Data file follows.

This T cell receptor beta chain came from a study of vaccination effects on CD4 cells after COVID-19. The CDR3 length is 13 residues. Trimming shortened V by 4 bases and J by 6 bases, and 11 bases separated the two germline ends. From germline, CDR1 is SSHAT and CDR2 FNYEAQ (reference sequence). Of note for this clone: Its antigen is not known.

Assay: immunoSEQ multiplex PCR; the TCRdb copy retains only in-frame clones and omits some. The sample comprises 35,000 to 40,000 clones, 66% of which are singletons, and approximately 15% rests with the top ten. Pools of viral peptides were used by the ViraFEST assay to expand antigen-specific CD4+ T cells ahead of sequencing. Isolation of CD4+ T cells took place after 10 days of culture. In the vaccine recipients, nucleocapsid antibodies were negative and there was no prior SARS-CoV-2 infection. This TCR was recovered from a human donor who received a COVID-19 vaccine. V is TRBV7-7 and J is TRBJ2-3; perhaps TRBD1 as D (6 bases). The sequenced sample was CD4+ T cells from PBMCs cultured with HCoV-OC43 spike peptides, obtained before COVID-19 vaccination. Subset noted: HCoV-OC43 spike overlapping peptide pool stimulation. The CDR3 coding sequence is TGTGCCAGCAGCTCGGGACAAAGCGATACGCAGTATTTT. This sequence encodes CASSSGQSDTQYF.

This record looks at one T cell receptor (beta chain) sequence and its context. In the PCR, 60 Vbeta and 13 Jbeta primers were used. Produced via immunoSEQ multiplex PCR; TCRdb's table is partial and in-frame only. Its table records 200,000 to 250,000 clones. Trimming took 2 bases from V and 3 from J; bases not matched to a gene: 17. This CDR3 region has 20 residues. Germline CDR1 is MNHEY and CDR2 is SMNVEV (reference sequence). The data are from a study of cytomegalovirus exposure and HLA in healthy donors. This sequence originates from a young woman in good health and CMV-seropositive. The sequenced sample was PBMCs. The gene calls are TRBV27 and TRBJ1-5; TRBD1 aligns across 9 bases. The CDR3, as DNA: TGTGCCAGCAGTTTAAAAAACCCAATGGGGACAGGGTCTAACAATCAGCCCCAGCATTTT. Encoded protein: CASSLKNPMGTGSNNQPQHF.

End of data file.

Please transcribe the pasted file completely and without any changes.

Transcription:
This T cell receptor beta chain came from a study of vaccination effects on CD4 cells after COVID-19. The CDR3 length is 13 residues. Trimming shortened V by 4 bases and J by 6 bases, and 11 bases separated the two germline ends. From germline, CDR1 is SSHAT and CDR2 FNYEAQ (reference sequence). Of note for this clone: Its antigen is not known.

Assay: immunoSEQ multiplex PCR; the TCRdb copy retains only in-frame clones and omits some. The sample comprises 35,000 to 40,000 clones, 66% of which are singletons, and approximately 15% rests with the top ten. Pools of viral peptides were used by the ViraFEST assay to expand antigen-specific CD4+ T cells ahead of sequencing. Isolation of CD4+ T cells took place after 10 days of culture. In the vaccine recipients, nucleocapsid antibodies were negative and there was no prior SARS-CoV-2 infection. This TCR was recovered from a human donor who received a COVID-19 vaccine. V is TRBV7-7 and J is TRBJ2-3; perhaps TRBD1 as D (6 bases). The sequenced sample was CD4+ T cells from PBMCs cultured with HCoV-OC43 spike peptides, obtained before COVID-19 vaccination. Subset noted: HCoV-OC43 spike overlapping peptide pool stimulation. The CDR3 coding sequence is TGTGCCAGCAGCTCGGGACAAAGCGATACGCAGTATTTT. This sequence encodes CASSSGQSDTQYF.

This record looks at one T cell receptor (beta chain) sequence and its context. In the PCR, 60 Vbeta and 13 Jbeta primers were used. Produced via immunoSEQ multiplex PCR; TCRdb's table is partial and in-frame only. Its table records 200,000 to 250,000 clones. Trimming took 2 bases from V and 3 from J; bases not matched to a gene: 17. This CDR3 region has 20 residues. Germline CDR1 is MNHEY and CDR2 is SMNVEV (reference sequence). The data are from a study of cytomegalovirus exposure and HLA in healthy donors. This sequence originates from a young woman in good health and CMV-seropositive. The sequenced sample was PBMCs. The gene calls are TRBV27 and TRBJ1-5; TRBD1 aligns across 9 bases. The CDR3, as DNA: TGTGCCAGCAGTTTAAAAAACCCAATGGGGACAGGGTCTAACAATCAGCCCCAGCATTTT. Encoded protein: CASSLKNPMGTGSNNQPQHF.